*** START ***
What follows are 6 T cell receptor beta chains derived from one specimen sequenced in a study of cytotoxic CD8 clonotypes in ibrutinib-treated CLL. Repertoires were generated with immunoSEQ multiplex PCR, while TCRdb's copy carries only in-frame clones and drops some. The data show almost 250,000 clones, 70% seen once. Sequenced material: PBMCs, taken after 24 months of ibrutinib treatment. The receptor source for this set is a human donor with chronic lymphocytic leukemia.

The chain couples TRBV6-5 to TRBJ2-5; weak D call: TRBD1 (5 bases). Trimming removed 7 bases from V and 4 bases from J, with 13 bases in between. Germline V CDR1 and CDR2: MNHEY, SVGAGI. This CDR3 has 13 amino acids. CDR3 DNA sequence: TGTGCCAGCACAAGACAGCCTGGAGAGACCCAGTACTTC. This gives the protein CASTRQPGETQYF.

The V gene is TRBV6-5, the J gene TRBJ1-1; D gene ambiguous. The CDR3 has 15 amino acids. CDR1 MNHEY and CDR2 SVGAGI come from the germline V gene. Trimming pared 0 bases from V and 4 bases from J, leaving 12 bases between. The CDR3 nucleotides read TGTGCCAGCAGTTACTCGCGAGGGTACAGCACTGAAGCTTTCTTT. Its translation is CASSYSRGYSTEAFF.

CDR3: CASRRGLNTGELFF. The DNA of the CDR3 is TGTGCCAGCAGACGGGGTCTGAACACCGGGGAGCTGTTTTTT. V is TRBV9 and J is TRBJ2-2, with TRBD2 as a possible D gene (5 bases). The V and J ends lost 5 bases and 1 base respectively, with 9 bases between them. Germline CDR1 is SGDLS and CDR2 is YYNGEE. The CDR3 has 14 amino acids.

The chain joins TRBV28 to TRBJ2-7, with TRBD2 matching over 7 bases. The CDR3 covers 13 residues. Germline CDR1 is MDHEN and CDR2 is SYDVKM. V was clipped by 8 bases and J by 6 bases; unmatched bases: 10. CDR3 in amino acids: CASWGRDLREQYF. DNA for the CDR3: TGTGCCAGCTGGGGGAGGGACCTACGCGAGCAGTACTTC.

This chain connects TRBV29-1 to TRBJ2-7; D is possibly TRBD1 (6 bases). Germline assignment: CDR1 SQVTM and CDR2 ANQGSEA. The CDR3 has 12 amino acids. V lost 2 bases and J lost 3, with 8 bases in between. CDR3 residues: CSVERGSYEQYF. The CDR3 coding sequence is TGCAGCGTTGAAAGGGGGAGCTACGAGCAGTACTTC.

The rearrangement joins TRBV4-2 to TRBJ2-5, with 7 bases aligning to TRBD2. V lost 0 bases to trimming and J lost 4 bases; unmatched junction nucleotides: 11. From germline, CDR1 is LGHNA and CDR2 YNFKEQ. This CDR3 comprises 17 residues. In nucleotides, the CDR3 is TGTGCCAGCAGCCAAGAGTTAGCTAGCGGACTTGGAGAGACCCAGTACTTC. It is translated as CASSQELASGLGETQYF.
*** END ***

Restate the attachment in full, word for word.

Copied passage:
What follows are 6 T cell receptor beta chains derived from one specimen sequenced in a study of cytotoxic CD8 clonotypes in ibrutinib-treated CLL. Repertoires were generated with immunoSEQ multiplex PCR, while TCRdb's copy carries only in-frame clones and drops some. The data show almost 250,000 clones, 70% seen once. Sequenced material: PBMCs, taken after 24 months of ibrutinib treatment. The receptor source for this set is a human donor with chronic lymphocytic leukemia.

The chain couples TRBV6-5 to TRBJ2-5; weak D call: TRBD1 (5 bases). Trimming removed 7 bases from V and 4 bases from J, with 13 bases in between. Germline V CDR1 and CDR2: MNHEY, SVGAGI. This CDR3 has 13 amino acids. CDR3 DNA sequence: TGTGCCAGCACAAGACAGCCTGGAGAGACCCAGTACTTC. This gives the protein CASTRQPGETQYF.

The V gene is TRBV6-5, the J gene TRBJ1-1; D gene ambiguous. The CDR3 has 15 amino acids. CDR1 MNHEY and CDR2 SVGAGI come from the germline V gene. Trimming pared 0 bases from V and 4 bases from J, leaving 12 bases between. The CDR3 nucleotides read TGTGCCAGCAGTTACTCGCGAGGGTACAGCACTGAAGCTTTCTTT. Its translation is CASSYSRGYSTEAFF.

CDR3: CASRRGLNTGELFF. The DNA of the CDR3 is TGTGCCAGCAGACGGGGTCTGAACACCGGGGAGCTGTTTTTT. V is TRBV9 and J is TRBJ2-2, with TRBD2 as a possible D gene (5 bases). The V and J ends lost 5 bases and 1 base respectively, with 9 bases between them. Germline CDR1 is SGDLS and CDR2 is YYNGEE. The CDR3 has 14 amino acids.

The chain joins TRBV28 to TRBJ2-7, with TRBD2 matching over 7 bases. The CDR3 covers 13 residues. Germline CDR1 is MDHEN and CDR2 is SYDVKM. V was clipped by 8 bases and J by 6 bases; unmatched bases: 10. CDR3 in amino acids: CASWGRDLREQYF. DNA for the CDR3: TGTGCCAGCTGGGGGAGGGACCTACGCGAGCAGTACTTC.

This chain connects TRBV29-1 to TRBJ2-7; D is possibly TRBD1 (6 bases). Germline assignment: CDR1 SQVTM and CDR2 ANQGSEA. The CDR3 has 12 amino acids. V lost 2 bases and J lost 3, with 8 bases in between. CDR3 residues: CSVERGSYEQYF. The CDR3 coding sequence is TGCAGCGTTGAAAGGGGGAGCTACGAGCAGTACTTC.

The rearrangement joins TRBV4-2 to TRBJ2-5, with 7 bases aligning to TRBD2. V lost 0 bases to trimming and J lost 4 bases; unmatched junction nucleotides: 11. From germline, CDR1 is LGHNA and CDR2 YNFKEQ. This CDR3 comprises 17 residues. In nucleotides, the CDR3 is TGTGCCAGCAGCCAAGAGTTAGCTAGCGGACTTGGAGAGACCCAGTACTTC. It is translated as CASSQELASGLGETQYF.